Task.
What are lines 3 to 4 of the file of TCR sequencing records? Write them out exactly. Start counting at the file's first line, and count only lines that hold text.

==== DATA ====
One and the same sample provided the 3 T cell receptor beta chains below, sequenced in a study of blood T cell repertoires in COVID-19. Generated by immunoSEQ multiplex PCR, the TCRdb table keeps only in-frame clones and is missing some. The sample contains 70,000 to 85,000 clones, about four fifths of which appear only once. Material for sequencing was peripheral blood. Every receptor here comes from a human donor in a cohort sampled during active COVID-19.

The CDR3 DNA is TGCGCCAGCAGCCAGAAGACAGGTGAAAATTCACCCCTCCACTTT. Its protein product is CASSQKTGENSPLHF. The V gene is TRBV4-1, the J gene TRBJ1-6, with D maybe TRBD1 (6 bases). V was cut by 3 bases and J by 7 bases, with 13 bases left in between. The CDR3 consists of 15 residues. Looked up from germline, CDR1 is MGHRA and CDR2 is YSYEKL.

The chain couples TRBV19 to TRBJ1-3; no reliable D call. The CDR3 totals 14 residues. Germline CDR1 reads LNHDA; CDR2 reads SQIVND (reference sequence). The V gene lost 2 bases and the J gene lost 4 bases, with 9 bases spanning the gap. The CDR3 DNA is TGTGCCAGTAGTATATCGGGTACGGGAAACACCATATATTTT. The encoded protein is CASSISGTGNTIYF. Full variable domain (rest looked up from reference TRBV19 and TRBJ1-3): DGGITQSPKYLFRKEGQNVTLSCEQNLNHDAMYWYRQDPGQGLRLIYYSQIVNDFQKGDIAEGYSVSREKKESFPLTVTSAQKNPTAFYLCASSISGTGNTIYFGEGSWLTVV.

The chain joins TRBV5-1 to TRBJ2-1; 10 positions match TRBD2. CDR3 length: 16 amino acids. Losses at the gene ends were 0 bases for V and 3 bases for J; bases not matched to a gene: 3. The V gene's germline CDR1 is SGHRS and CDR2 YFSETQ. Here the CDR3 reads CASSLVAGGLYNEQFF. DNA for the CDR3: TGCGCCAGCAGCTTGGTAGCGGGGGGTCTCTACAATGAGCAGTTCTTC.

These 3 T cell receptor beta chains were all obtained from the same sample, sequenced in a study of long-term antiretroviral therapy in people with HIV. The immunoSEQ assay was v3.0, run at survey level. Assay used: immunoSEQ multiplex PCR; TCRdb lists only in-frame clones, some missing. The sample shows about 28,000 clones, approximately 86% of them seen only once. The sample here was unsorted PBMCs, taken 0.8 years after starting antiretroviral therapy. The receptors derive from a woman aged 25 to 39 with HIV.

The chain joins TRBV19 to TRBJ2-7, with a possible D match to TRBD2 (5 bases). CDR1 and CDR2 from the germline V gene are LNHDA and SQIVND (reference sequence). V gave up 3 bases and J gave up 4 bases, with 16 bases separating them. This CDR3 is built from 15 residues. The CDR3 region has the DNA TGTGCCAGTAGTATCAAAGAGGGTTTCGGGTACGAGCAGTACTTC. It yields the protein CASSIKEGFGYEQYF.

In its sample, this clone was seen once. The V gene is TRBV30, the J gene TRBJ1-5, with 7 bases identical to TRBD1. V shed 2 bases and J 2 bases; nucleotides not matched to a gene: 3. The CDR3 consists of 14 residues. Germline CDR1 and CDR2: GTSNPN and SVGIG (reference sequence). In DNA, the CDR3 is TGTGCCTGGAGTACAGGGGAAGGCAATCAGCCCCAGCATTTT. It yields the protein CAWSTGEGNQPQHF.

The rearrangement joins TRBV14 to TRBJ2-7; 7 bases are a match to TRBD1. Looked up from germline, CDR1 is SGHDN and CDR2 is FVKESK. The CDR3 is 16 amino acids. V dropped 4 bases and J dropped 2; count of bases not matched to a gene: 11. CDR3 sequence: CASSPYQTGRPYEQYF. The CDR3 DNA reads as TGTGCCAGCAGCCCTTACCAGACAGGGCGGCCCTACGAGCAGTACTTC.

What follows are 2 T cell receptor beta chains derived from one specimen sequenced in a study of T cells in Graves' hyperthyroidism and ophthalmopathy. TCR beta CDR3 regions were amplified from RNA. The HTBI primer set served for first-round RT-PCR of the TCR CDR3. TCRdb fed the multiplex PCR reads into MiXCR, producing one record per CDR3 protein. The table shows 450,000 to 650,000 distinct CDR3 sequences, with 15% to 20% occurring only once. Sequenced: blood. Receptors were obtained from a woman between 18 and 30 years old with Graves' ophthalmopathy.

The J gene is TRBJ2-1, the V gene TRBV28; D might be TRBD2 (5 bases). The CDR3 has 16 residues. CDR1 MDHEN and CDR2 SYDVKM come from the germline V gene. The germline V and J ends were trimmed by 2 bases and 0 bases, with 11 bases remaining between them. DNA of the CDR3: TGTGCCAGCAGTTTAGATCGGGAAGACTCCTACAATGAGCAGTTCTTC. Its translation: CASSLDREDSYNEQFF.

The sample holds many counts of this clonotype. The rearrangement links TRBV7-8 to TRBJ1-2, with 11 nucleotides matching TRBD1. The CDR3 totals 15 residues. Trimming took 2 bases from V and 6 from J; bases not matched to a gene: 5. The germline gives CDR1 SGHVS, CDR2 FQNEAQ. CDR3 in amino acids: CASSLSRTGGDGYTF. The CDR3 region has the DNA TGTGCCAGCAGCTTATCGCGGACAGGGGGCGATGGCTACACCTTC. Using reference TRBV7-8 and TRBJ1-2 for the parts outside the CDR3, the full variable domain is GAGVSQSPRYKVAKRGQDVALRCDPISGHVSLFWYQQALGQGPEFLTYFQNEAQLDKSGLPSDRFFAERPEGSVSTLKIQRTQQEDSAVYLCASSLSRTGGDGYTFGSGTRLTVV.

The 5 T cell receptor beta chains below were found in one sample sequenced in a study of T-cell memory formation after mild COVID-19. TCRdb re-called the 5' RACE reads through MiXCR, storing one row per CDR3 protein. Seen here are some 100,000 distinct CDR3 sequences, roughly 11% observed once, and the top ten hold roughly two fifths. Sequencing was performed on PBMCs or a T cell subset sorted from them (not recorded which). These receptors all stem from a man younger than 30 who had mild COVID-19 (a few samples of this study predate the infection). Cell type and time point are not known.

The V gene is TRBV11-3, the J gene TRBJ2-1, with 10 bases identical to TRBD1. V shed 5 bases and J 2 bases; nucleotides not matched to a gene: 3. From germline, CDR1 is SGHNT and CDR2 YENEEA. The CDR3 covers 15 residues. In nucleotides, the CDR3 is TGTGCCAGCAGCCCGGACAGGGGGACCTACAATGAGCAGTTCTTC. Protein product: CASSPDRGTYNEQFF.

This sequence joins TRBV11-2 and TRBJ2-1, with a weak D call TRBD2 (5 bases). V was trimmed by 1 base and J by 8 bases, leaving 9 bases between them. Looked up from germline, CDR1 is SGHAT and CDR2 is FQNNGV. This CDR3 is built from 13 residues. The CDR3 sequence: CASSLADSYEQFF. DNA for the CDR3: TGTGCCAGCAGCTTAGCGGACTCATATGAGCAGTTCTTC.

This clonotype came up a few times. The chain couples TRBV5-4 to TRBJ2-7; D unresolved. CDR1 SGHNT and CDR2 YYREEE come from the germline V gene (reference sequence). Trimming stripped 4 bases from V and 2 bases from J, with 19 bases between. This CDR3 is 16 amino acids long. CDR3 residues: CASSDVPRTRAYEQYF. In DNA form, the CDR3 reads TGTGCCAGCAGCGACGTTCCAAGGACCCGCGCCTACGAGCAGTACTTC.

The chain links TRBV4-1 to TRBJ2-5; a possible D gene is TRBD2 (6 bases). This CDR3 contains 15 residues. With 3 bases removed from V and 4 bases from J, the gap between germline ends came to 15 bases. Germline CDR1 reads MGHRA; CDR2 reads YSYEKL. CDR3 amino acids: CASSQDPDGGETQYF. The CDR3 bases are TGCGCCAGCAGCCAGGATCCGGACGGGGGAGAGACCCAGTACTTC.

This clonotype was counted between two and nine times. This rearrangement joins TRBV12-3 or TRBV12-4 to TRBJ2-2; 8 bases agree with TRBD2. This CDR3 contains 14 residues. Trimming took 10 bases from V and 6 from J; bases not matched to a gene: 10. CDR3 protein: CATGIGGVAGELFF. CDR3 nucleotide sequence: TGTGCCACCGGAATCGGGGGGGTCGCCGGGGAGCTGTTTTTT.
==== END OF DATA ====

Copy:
The chain couples TRBV19 to TRBJ1-3; no reliable D call. The CDR3 totals 14 residues. Germline CDR1 reads LNHDA; CDR2 reads SQIVND (reference sequence). The V gene lost 2 bases and the J gene lost 4 bases, with 9 bases spanning the gap. The CDR3 DNA is TGTGCCAGTAGTATATCGGGTACGGGAAACACCATATATTTT. The encoded protein is CASSISGTGNTIYF. Full variable domain (rest looked up from reference TRBV19 and TRBJ1-3): DGGITQSPKYLFRKEGQNVTLSCEQNLNHDAMYWYRQDPGQGLRLIYYSQIVNDFQKGDIAEGYSVSREKKESFPLTVTSAQKNPTAFYLCASSISGTGNTIYFGEGSWLTVV.

The chain joins TRBV5-1 to TRBJ2-1; 10 positions match TRBD2. CDR3 length: 16 amino acids. Losses at the gene ends were 0 bases for V and 3 bases for J; bases not matched to a gene: 3. The V gene's germline CDR1 is SGHRS and CDR2 YFSETQ. Here the CDR3 reads CASSLVAGGLYNEQFF. DNA for the CDR3: TGCGCCAGCAGCTTGGTAGCGGGGGGTCTCTACAATGAGCAGTTCTTC.